- Volumetric modulated arc therapy (VMAT) is a type of IMRT. Similar to IMRT, the beam shape and intensity are varied so that the radiation goes directly to the tumor. However, VMAT is delivered in one continuous arc of the linear accelerator around the patient. This maximizes getting the radiation to the tumor and typically takes less time than IMRT.
In some situations, the doctor may inject a gel between the prostate and rectum before radiation treatment starts to separate the rectum from the prostate and protect the rectum from radiation.
- Radium 223 dichloride or Xofigo is used for advanced prostate cancer that is resistant to testosterone-lowering treatments and has spread to the bones. It is given by intravenous (IV) injection.
During cryotherapy, a small incision is made into which probes are inserted. These probes freeze and kill prostate tissue. Cryotherapy may be used for early-stage prostate cancer or when the cancer recurs after radiation therapy.
Testosterone is a type of hormone known as an androgen. In men, testosterone is produced by the testes. Androgens can cause prostate cancers to grow. Hormone therapy reduces androgen levels in the body or prevents androgen from reaching prostate cancer cells. Hormone therapy is sometimes called androgen-deprivation therapy or androgen-suppression therapy.
Hormone therapy is among the most effective forms of systemic (total body) treatment for prostate cancer. Alone, it does not cure prostate cancer. However, it can slow the disease from getting worse for a while.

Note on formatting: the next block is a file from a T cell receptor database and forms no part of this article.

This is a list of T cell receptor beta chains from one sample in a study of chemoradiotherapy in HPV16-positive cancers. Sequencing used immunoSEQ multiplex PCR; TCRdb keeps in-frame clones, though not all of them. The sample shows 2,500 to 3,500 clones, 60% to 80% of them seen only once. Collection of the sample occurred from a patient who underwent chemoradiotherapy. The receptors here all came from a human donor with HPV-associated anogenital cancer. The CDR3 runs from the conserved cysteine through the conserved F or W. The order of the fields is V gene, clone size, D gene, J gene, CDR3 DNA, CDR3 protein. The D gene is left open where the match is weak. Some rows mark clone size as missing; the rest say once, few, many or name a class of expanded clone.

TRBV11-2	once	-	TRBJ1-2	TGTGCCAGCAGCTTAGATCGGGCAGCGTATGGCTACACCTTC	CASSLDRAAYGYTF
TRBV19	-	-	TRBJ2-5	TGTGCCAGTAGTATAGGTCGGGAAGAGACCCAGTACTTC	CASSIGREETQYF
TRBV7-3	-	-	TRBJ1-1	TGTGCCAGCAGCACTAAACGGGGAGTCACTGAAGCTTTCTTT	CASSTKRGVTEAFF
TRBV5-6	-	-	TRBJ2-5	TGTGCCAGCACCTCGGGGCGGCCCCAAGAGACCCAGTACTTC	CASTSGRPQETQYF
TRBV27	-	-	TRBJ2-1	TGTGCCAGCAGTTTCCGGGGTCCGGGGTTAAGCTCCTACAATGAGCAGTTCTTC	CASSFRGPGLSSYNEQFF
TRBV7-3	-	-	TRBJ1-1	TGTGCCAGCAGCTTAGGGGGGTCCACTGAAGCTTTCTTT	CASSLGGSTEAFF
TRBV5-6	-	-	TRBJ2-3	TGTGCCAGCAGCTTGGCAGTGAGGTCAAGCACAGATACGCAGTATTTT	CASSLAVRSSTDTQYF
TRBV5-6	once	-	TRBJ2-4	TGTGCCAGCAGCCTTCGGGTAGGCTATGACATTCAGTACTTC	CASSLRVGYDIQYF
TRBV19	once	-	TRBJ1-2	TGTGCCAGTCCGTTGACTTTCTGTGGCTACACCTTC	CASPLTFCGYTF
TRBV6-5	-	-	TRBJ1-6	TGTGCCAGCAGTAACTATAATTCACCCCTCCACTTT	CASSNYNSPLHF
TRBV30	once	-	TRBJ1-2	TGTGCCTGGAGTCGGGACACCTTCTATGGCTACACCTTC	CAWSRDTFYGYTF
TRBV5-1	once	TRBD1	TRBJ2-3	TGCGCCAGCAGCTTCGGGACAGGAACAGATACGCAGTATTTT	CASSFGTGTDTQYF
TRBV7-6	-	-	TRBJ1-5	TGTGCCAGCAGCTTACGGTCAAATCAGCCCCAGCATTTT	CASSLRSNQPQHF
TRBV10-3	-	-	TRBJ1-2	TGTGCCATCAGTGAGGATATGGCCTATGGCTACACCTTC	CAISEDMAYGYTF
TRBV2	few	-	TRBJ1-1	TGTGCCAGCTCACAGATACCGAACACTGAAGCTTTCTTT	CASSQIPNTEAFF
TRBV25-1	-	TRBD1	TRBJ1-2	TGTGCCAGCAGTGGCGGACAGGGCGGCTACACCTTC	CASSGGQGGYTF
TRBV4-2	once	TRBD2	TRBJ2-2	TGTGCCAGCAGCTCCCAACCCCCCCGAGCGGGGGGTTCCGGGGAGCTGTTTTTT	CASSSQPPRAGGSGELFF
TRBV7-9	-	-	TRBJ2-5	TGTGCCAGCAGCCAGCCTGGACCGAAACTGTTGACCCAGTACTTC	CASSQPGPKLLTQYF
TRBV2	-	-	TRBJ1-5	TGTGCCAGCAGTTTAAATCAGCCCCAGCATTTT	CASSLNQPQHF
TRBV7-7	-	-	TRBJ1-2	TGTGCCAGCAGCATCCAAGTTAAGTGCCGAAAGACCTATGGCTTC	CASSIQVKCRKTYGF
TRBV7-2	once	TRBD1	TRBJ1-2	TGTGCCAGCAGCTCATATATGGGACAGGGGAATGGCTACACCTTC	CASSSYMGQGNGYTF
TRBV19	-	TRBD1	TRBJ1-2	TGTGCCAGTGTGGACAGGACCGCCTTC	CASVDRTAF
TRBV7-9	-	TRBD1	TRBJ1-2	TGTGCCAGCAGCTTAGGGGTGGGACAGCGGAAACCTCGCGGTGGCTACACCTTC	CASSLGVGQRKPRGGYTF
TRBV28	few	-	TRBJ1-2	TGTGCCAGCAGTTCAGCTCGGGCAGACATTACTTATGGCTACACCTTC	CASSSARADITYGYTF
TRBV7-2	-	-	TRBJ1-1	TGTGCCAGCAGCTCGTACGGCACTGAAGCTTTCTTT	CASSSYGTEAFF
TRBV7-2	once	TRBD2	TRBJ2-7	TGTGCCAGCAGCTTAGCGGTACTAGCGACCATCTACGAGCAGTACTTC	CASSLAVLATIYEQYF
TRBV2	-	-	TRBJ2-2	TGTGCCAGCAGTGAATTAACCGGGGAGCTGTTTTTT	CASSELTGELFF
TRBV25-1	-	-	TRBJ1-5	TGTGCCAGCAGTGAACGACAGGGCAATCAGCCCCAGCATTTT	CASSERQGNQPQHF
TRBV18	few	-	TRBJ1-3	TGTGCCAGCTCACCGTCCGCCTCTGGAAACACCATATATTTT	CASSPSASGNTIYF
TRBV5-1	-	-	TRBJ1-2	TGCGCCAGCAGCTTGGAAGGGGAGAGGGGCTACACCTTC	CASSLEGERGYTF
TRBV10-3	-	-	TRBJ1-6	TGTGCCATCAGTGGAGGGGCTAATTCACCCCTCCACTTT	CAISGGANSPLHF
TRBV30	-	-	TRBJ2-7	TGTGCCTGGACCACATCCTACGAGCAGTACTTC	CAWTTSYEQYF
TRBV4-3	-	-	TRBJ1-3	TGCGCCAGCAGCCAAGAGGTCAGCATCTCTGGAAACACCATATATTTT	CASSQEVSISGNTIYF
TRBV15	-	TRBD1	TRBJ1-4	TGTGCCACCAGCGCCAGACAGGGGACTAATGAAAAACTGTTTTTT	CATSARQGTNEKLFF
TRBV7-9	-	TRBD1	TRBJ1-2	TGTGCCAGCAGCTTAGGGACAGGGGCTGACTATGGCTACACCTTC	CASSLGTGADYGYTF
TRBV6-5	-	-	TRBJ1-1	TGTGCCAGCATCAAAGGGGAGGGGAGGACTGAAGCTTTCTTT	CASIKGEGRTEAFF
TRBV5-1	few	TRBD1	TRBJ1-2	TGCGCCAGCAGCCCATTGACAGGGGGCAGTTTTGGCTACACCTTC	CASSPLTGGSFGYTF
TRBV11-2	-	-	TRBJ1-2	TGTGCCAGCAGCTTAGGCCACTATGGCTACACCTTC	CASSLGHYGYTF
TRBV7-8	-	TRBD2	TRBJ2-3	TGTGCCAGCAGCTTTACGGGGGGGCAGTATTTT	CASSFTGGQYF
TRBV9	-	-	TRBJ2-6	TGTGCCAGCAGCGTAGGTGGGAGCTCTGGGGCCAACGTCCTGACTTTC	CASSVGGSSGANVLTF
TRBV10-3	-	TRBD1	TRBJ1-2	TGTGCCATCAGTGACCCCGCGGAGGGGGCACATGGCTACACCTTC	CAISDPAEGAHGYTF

Hormone therapy is used to treat men with prostate cancer:
- who have advanced or high-risk prostate cancer.
- who have rising PSA level despite previous treatment.
- who cannot have surgery or radiation therapy
- who have cancer which has spread outside of the prostate
Several types of hormone therapy are available, including:
- Luteinizing hormone-releasing hormone (LHRH) agonists block the production of testosterone. LHRH agonists include:
- Leuprolide, leuprorelin (Lupron, Viadur, Eligard)
- Goserelin (Zoladex)
- Triptorelin (Trelstar)
- Histrelin (Vantas)
- Luteinizing hormone-releasing hormone (LHRH) antagonists are drugs that block the action of testosterone. LHRH antagonists include:
- Degarelix (Firmagon)
- Anti-androgens bind to androgen receptors and keep testosterone from stimulating the receptor. This helps slow cancer growth. Anti-androgens are not typically used alone. They may be given before treatment in combination with LHRH agonists or LHRH antagonists. Anti-androgens include:
- Bicalutamide (Casodex)
- Flutamide (Eulexin)
- Enzalutamide (Xtandi)
- Aapalutamide (Erleada)
- Darolutamide (Nubeqa)
- Androgen-synthesis inhibitors can drop testosterone levels in a man's body lower than any other treatment. Androgen-synthesis inhibitors may be a better treatment option for men with advanced, castration-resistant disease. Androgen-synthesis inhibitors include:
- Abiraterone (Zytiga) is usually used with prednisone (an anti-inflammatory drug)
- Ketoconazole (Nizoral) is usually used with hydrocortisone (an anti-inflammatory drug).
- Orchiectomy is surgery to remove the testicles. This is used less commonly than the therapies above. Although orchiectomy is a surgery, it is considered hormone therapy because removal of the testicles suppresses testosterone production in the same way as LHRH agonists or antagonists and does not require ongoing treatment with those medications.
Chemotherapy does not cure prostate cancer. Chemotherapy for prostate cancer is used in advanced or recurrent prostate cancer to extend life or improve quality of life. Chemotherapy for prostate cancer may be recommended for:
- Men with advanced prostate cancer.
- Men who's cancer has returned after treatment.
Chemotherapy for prostate cancer may include one of the following:
- Docetaxel (Taxotere)
- Cabazitaxel (Jevtana)
- Mitoxantrone (Novantrone)
- Carboplatin (Paraplatin)